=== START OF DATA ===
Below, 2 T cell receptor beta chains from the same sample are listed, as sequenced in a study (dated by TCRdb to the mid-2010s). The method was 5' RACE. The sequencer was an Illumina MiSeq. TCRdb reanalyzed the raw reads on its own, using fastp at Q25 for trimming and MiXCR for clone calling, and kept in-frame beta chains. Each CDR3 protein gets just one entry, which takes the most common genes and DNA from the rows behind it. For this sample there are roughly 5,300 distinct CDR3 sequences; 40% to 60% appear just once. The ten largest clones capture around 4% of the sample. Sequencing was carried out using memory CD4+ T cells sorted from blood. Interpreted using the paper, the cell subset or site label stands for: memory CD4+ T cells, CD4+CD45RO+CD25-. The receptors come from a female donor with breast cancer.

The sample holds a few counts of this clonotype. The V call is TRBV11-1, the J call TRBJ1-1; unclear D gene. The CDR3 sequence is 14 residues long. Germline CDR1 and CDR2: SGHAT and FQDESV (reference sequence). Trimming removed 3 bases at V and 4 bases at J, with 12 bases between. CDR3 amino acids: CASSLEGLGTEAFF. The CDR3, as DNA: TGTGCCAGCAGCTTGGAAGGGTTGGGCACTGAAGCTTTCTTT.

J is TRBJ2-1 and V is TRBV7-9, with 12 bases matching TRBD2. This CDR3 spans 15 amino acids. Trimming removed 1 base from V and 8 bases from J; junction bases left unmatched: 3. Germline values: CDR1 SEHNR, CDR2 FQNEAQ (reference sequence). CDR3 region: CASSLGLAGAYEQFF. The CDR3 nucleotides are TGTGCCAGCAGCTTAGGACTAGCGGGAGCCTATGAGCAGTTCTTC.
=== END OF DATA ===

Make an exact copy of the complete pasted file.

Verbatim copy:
Below, 2 T cell receptor beta chains from the same sample are listed, as sequenced in a study (dated by TCRdb to the mid-2010s). The method was 5' RACE. The sequencer was an Illumina MiSeq. TCRdb reanalyzed the raw reads on its own, using fastp at Q25 for trimming and MiXCR for clone calling, and kept in-frame beta chains. Each CDR3 protein gets just one entry, which takes the most common genes and DNA from the rows behind it. For this sample there are roughly 5,300 distinct CDR3 sequences; 40% to 60% appear just once. The ten largest clones capture around 4% of the sample. Sequencing was carried out using memory CD4+ T cells sorted from blood. Interpreted using the paper, the cell subset or site label stands for: memory CD4+ T cells, CD4+CD45RO+CD25-. The receptors come from a female donor with breast cancer.

The sample holds a few counts of this clonotype. The V call is TRBV11-1, the J call TRBJ1-1; unclear D gene. The CDR3 sequence is 14 residues long. Germline CDR1 and CDR2: SGHAT and FQDESV (reference sequence). Trimming removed 3 bases at V and 4 bases at J, with 12 bases between. CDR3 amino acids: CASSLEGLGTEAFF. The CDR3, as DNA: TGTGCCAGCAGCTTGGAAGGGTTGGGCACTGAAGCTTTCTTT.

J is TRBJ2-1 and V is TRBV7-9, with 12 bases matching TRBD2. This CDR3 spans 15 amino acids. Trimming removed 1 base from V and 8 bases from J; junction bases left unmatched: 3. Germline values: CDR1 SEHNR, CDR2 FQNEAQ (reference sequence). CDR3 region: CASSLGLAGAYEQFF. The CDR3 nucleotides are TGTGCCAGCAGCTTAGGACTAGCGGGAGCCTATGAGCAGTTCTTC.